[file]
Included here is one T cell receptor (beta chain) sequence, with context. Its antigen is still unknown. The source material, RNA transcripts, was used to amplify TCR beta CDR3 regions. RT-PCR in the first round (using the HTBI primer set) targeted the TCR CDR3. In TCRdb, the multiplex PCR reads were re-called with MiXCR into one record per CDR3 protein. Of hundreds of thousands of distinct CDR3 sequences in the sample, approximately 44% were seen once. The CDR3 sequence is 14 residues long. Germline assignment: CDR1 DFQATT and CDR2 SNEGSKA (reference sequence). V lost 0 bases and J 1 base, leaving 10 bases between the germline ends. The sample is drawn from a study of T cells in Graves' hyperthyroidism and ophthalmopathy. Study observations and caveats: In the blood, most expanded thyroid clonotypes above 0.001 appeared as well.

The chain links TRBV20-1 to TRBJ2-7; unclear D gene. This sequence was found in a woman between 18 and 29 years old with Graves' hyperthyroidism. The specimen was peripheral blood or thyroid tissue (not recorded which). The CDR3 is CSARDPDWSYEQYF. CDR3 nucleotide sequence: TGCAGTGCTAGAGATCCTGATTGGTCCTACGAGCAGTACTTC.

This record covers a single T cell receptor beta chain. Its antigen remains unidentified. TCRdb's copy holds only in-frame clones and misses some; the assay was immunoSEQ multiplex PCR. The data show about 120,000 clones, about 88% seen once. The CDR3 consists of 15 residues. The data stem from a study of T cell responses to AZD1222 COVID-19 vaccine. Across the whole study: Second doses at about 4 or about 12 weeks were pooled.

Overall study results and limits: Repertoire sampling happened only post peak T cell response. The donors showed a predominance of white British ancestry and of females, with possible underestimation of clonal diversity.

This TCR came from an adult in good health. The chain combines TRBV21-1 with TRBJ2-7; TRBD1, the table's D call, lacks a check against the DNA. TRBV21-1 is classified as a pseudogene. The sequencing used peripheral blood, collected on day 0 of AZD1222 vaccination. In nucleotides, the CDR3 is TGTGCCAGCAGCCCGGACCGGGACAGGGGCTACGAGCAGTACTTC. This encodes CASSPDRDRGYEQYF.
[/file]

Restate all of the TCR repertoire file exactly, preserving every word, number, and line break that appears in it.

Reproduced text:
Included here is one T cell receptor (beta chain) sequence, with context. Its antigen is still unknown. The source material, RNA transcripts, was used to amplify TCR beta CDR3 regions. RT-PCR in the first round (using the HTBI primer set) targeted the TCR CDR3. In TCRdb, the multiplex PCR reads were re-called with MiXCR into one record per CDR3 protein. Of hundreds of thousands of distinct CDR3 sequences in the sample, approximately 44% were seen once. The CDR3 sequence is 14 residues long. Germline assignment: CDR1 DFQATT and CDR2 SNEGSKA (reference sequence). V lost 0 bases and J 1 base, leaving 10 bases between the germline ends. The sample is drawn from a study of T cells in Graves' hyperthyroidism and ophthalmopathy. Study observations and caveats: In the blood, most expanded thyroid clonotypes above 0.001 appeared as well.

The chain links TRBV20-1 to TRBJ2-7; unclear D gene. This sequence was found in a woman between 18 and 29 years old with Graves' hyperthyroidism. The specimen was peripheral blood or thyroid tissue (not recorded which). The CDR3 is CSARDPDWSYEQYF. CDR3 nucleotide sequence: TGCAGTGCTAGAGATCCTGATTGGTCCTACGAGCAGTACTTC.

This record covers a single T cell receptor beta chain. Its antigen remains unidentified. TCRdb's copy holds only in-frame clones and misses some; the assay was immunoSEQ multiplex PCR. The data show about 120,000 clones, about 88% seen once. The CDR3 consists of 15 residues. The data stem from a study of T cell responses to AZD1222 COVID-19 vaccine. Across the whole study: Second doses at about 4 or about 12 weeks were pooled.

Overall study results and limits: Repertoire sampling happened only post peak T cell response. The donors showed a predominance of white British ancestry and of females, with possible underestimation of clonal diversity.

This TCR came from an adult in good health. The chain combines TRBV21-1 with TRBJ2-7; TRBD1, the table's D call, lacks a check against the DNA. TRBV21-1 is classified as a pseudogene. The sequencing used peripheral blood, collected on day 0 of AZD1222 vaccination. In nucleotides, the CDR3 is TGTGCCAGCAGCCCGGACCGGGACAGGGGCTACGAGCAGTACTTC. This encodes CASSPDRDRGYEQYF.